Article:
With Romans 1:24 the Apostle turns from this sin to its punishment. Because of it (διὸ) God gave them up. To lose God is to lose everything: to lose the connection with Him involved in constantly glorifying and giving Him thanks, is to sink into an abyss of darkness, intellectual and moral. It is to become fitted for wrath at last, under the pressure of wrath all the time. Such, in idea, is the history of humanity to Paul, as interpreted by its issue in the moral condition of the pagan world when he wrote. Exceptions are allowed for (Romans 2:10), but this is the position as a whole. παρέδωκεν in all three places (Romans 1:24, εἰς ἀκαθαρσίαν; Romans 1:26, εἰς πάθη ἀτιμίας; Romans 1:28, εἰς ἀδόκιμον νοῦν) expresses the judicial action of God. The sensual impurity of religions in which the incorruptible God had been resigned for the image of an animal, that could not but creep into the imagination of the worshippers and debase it, was a Divine judgment. τοῦ ἀτιμάζεσθαι τὰ σώματα αὐτῶν ἐν αὐτοῖς, in accordance with the conception of a judicial act, expresses the Divine purpose—that their bodies might be dishonoured among them. For gen of purpose, see Winer, 408 ff. (where, however, a different construction is given for this passage, τοῦ ἀτιμάζεσθαι being made to depend immediately on ἁκαθαρσίαν).21. because that, when they knew God] i.e. as primevally revealed, and then constantly witnessed to by the visible Creation as Eternal and Omnipotent. “To know God” is a phrase capable of many degrees of meaning, from the rational certainty of a Supreme Personal Maker and Lord up to that holy intimacy of divinely-given communion with the Father and the Son, to which the words of John 17:3 refer. In this passage all that is necessary to understand is the certainty (however learnt) of the existence of a Personal Omnipotent Creator.

they glorified him not as God, neither were thankful] The verbs throughout this passage are aorists. The process of declension from the truth is not dwelt upon, so much as the fact that it did take place, at whatever rate. There was a time when man, although knowledge of God had been given him, ceased to praise Him and to thank Him for His “great glory” and His rich gifts; turning the praise and thanks towards idol-objects instead. We must note that these first marks of decline (failure to praise and to thank Him), indicate a subtle and lasting secret of idolatry. Man, conscious of guilt before the Eternal, shrinks from direct worship. In mistaken reverence, it may be, he turns away to “the Creature,” to address his praises there. But the result is inevitable; the God unworshipped rapidly becomes unknown.

but became vain in their imaginations] “Vain,” here, as often in Scripture, is “wrong,” morally as well as mentally. “Imaginations” is rather thinkings: the Gr. is a word often rendered “thoughts,” (as e.g. Matthew 15:19.) In Php 2:14 it is rendered “disputings;” in 1 Timothy 2:8, “doubting.” The verb is used in e.g. Luke 12:17, for the balancing of thing against thing in the mind. Both verb and noun, when the context gives them an unfavourable reference, indicate a habit of captious and hesitating thought such as would ignore plain testimony and attend to abstract difficulties by preference. Thus here, man, growing unused to adoration of his God, fell to independent thinking, (in however rude a form,) and “in” this, occupied in this, “became vain,” went astray altogether.

their foolish heart] “Foolish,” more strictly unintelligent; failing to see connexions and consequences. Same word as Matthew 15:16. The “heart” may here mean merely the intellect, as perhaps in Mark 2:6; Mark 2:8. It is almost always difficult, however, to trace in Scripture (as indeed so often in constant experience) the border between reason and conscience. “Heart” certainly includes both in the majority of N. T. passages.Romans 1:21. Διὁτι. This διότι is resumed from Romans 1:19. They did not sin in ignorance, but knowingly.—Θεὸν ὡς Θεὸν, God as God). This is ἡ ἀλήθεια, the truth [of God, Romans 1:25], the perfection of conformity with nature,[14] where worship corresponds to the divine nature. Comp. in contrast with this, Galatians 4:8 [when ye knew not God, ye did service unto them which] by nature are no Gods.—Θεὸν, God). [They glorified Him not as the God] eternal, almighty, and to be continually honoured by showing forth His glory, and by thanksgiving.—ἐδόξασαν ἢ ἐυχαρίστησαν, they glorified or were thankful) We ought to render thanks for benefits; and to glorify Him on account of the divine perfections themselves, contrary to the opinion of Hobbes. If it were possible for a mind to exist extraneous to God, and not created by God, still that mind would be bound to praise God.—), or, at least.—ἐματαιώθησαν) This verb and ἐσκοτίσθη have a reciprocal force. הבל, μάταια, ματαιο͂υσθαι are frequently applied to idols, and to their worship and worshippers, 2 Kings 17:15; Jeremiah 2:5; for the mind is conformed [becomes and is assimilated] to its object [of worship], Psalm 115:8. Ματαιότης is opposed to τῷ δοξάζειν; ἀσύνετος καρδία to τῷ εὐχαριστεῖν.—δισλογισμοῖς [“imaginations,” Eng. vers.], thoughts) Variable, uncertain, and foolish.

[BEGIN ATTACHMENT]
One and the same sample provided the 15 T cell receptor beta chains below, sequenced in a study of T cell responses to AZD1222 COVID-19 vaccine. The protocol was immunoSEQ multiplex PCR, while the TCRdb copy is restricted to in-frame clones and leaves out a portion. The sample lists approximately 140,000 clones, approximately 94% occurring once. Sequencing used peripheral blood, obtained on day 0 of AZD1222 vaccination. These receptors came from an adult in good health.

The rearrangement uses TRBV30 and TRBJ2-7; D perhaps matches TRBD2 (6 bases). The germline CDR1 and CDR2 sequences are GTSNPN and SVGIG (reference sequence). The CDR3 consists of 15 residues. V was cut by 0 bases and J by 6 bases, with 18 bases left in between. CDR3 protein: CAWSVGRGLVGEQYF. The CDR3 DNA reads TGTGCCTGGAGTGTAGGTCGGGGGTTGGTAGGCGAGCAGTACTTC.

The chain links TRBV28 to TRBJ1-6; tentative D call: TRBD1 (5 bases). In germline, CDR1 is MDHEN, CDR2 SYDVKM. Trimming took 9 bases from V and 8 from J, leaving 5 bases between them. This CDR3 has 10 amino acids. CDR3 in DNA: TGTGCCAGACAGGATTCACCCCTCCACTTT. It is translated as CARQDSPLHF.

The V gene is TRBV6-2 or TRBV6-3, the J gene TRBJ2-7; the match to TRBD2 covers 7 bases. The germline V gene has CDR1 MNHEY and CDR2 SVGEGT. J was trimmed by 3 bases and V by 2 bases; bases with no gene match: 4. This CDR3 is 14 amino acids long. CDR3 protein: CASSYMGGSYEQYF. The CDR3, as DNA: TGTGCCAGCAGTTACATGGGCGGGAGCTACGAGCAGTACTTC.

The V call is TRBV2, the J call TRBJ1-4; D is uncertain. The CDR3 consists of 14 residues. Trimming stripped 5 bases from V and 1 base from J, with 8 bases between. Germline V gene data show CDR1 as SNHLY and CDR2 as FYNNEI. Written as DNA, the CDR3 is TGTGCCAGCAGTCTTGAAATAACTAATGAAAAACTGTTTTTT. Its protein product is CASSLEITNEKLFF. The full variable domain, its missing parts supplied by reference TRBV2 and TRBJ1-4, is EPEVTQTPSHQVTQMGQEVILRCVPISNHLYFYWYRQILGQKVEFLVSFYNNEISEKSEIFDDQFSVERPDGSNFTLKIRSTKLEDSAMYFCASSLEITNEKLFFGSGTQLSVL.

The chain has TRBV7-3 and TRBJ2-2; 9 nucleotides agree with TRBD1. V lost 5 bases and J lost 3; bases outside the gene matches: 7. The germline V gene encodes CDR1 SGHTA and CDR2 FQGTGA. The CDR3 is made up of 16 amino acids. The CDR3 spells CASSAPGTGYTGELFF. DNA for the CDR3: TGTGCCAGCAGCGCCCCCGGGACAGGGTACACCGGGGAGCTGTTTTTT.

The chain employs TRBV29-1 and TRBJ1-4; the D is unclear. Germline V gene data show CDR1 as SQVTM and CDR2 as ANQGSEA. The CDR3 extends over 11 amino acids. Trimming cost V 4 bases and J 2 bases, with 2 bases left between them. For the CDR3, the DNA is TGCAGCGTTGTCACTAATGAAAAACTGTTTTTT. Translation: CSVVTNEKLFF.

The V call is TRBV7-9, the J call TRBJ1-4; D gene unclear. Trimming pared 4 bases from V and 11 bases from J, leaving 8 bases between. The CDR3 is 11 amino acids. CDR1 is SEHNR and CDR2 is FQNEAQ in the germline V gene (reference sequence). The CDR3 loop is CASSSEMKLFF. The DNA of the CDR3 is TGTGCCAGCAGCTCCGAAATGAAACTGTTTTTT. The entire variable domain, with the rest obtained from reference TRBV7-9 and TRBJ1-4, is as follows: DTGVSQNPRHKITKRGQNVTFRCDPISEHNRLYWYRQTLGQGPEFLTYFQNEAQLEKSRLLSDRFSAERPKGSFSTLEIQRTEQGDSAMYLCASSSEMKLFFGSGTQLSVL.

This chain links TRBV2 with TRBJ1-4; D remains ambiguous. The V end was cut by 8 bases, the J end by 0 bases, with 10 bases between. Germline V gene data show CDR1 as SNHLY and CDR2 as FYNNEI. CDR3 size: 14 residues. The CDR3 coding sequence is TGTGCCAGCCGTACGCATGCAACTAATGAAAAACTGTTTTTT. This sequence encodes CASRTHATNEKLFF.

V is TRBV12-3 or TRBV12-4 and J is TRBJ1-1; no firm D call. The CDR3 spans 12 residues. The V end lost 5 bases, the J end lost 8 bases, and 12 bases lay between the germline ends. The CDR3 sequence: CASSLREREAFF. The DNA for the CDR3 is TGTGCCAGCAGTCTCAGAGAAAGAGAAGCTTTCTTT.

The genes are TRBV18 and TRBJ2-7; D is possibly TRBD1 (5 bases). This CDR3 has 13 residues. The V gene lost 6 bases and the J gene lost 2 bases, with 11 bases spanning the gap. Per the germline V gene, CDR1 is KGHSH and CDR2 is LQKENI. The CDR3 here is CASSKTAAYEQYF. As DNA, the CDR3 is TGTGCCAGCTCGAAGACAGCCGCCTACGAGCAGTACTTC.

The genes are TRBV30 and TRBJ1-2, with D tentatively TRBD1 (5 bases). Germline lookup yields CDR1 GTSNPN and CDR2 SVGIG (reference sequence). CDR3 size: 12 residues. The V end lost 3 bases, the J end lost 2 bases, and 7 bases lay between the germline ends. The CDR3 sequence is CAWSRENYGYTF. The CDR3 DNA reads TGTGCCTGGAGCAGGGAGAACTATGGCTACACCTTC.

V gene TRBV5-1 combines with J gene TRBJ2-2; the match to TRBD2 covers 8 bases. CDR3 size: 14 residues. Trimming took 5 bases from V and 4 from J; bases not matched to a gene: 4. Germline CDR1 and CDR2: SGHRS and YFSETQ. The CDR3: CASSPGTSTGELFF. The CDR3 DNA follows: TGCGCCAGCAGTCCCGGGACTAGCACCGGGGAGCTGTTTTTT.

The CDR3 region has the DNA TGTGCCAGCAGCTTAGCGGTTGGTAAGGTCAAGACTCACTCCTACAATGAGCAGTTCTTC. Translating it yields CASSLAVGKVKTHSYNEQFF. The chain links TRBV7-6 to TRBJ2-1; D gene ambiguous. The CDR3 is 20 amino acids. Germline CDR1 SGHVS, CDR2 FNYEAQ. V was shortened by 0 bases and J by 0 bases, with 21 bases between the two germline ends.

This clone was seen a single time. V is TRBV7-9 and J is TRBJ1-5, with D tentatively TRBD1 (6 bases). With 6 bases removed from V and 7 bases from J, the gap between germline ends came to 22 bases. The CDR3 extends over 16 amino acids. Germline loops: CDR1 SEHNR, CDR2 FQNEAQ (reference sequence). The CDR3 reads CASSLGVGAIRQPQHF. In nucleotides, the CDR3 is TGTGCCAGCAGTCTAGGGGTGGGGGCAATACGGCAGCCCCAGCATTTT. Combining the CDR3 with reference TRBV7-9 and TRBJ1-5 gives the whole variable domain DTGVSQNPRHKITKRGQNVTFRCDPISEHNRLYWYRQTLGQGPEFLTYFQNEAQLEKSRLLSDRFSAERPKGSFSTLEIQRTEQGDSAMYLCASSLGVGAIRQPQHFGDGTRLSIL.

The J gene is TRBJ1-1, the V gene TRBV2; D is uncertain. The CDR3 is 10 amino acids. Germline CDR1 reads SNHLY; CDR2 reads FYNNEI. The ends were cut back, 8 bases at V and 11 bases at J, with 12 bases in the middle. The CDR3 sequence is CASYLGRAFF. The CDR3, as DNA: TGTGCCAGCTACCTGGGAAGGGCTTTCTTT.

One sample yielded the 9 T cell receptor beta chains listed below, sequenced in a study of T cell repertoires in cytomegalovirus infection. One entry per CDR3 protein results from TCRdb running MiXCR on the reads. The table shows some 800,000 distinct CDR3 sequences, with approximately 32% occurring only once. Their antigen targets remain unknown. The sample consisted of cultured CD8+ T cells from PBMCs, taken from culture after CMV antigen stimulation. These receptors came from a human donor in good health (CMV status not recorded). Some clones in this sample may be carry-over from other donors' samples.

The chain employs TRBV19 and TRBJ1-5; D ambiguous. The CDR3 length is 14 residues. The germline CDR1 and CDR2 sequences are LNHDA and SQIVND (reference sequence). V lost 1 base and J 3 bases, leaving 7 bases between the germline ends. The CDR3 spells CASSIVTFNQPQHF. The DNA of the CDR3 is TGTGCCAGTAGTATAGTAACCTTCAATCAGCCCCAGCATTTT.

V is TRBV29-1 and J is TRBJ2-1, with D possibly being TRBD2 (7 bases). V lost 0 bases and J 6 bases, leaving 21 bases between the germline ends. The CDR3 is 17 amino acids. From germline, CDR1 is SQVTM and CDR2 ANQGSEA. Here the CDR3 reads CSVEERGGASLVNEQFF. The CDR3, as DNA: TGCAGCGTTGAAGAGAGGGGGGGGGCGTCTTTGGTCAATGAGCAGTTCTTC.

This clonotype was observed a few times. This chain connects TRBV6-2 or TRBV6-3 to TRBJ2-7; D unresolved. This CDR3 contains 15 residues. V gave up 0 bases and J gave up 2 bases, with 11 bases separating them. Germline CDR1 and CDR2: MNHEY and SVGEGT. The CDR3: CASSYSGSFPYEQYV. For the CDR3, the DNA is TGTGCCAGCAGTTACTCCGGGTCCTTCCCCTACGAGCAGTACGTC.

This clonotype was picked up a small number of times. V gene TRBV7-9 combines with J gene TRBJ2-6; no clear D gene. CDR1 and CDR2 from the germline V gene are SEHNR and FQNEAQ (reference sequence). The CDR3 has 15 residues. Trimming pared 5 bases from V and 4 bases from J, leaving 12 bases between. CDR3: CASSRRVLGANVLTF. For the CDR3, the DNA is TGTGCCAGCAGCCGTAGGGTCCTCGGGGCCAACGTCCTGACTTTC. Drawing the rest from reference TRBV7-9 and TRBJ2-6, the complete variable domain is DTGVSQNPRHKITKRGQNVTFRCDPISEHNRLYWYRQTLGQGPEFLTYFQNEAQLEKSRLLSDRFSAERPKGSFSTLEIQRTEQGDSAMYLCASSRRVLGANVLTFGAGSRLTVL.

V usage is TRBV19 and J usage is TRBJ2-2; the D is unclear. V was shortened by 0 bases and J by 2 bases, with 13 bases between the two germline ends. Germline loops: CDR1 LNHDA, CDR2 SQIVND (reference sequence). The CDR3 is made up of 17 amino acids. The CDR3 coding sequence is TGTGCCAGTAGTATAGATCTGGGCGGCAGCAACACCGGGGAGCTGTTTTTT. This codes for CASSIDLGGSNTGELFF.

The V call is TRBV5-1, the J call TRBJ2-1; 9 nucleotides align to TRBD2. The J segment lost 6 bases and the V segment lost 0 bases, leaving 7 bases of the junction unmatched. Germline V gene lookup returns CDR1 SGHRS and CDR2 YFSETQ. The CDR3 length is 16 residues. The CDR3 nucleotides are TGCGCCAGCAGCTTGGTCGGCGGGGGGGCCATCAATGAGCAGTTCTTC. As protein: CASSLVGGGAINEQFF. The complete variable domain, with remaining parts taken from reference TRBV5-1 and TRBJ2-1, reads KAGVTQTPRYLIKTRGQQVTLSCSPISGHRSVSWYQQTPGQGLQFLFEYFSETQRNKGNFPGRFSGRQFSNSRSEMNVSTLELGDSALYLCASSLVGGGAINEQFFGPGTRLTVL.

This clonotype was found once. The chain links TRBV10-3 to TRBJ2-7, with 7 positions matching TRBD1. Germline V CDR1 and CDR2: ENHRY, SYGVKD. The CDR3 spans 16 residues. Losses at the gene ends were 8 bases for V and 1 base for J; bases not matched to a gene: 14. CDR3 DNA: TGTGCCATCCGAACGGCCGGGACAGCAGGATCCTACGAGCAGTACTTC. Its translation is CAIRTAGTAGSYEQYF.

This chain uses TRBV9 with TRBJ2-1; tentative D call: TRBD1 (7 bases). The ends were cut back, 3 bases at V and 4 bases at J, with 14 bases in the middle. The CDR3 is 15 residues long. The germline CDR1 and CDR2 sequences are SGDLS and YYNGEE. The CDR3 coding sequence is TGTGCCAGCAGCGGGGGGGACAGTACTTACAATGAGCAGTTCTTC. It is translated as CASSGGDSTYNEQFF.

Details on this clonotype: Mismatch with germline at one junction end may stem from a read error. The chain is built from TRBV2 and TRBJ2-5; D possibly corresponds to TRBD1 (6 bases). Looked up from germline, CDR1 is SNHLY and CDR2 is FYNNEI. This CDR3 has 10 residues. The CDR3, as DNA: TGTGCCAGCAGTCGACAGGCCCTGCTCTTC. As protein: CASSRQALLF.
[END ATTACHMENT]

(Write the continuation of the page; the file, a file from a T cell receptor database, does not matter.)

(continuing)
[14] Convenientia.=the Stoic ὁμολογία Cic. de fin. 3. 6. 21—ED.Verse 21. - Because that, knowing God, they glorified him not as God, neither were thankful (rather, gave thanks); but became vain in their imaginations (διαλογισμοῖς, elsewhere more correctly rendered "thoughts" or "reasonings;" cf. 1 Corinthians 3:20, "The Lord knoweth the thoughts of the wise, that they are vain" - μάταιοι, as here, ἐματαιώθησαν), and their foolish heart was darkened. Knowing - glorified not

"I think it may be proved from facts that any given people, down to the lowest savages, has at any period of its life known far more than it has done: known quite enough to have enabled it to have got on comfortably, thriven and developed, if it had only done what no man does, all that it knew it ought to do and could do" (Charles Kingsley, "The Roman and the Teuton").

Became vain (ἐματαιώθησαν)

Vain things (μάταια) was the Jews' name for idols. Compare Acts 4:15. Their ideas and conceptions of God had no intrinsic value corresponding with the truth. "The understanding was reduced to work in vacuo. It rendered itself in a way futile" (Godet).

Imaginations (διαλογισμοῖς)

Rev., better, reasonings. See on Matthew 15:19; see on Mark 7:21; see on James 2:4.

Foolish (ἀσύνετος)

See on συνετός prudent, Matthew 11:25, and the kindred word σύνεσις understanding, see on Mark 12:33; see on Luke 2:47. They did not combine the facts which were patent to their observation.

Heart (καρδία)

The heart is, first, the physical organ, the center of the circulation of the blood. Hence, the seat and center of physical life. In the former sense it does not occur in the New Testament. As denoting the vigor and sense of physical life, see Acts 14:17; James 5:5; Luke 21:34. It is used fifty-two times by Paul.

Never used like ψυχή, soul, to denote the individual subject of personal life, so that it can be exchanged with the personal pronoun (Acts 2:43; Acts 3:23; Romans 13:1); nor like πνεῦμα spirit, to denote the divinely-given principle of life.

It is the central seat and organ of the personal life (ψυχή) of man regarded in and by himself. Hence it is commonly accompanied with the possessive pronouns, my, his, thy, etc.

Like our heart it denotes the seat of feeling as contrasted with intelligence. 2 Corinthians 2:4; Romans 9:2; Romans 10:1; 2 Corinthians 6:11; Philippians 1:7. But it is not limited to this. It is also the seat of mental action, feeling, thinking, willing. It is used -

1. Of intelligence, Romans 1:21; 2 Corinthians 3:15; 2 Corinthians 4:6; Ephesians 1:18.

continued...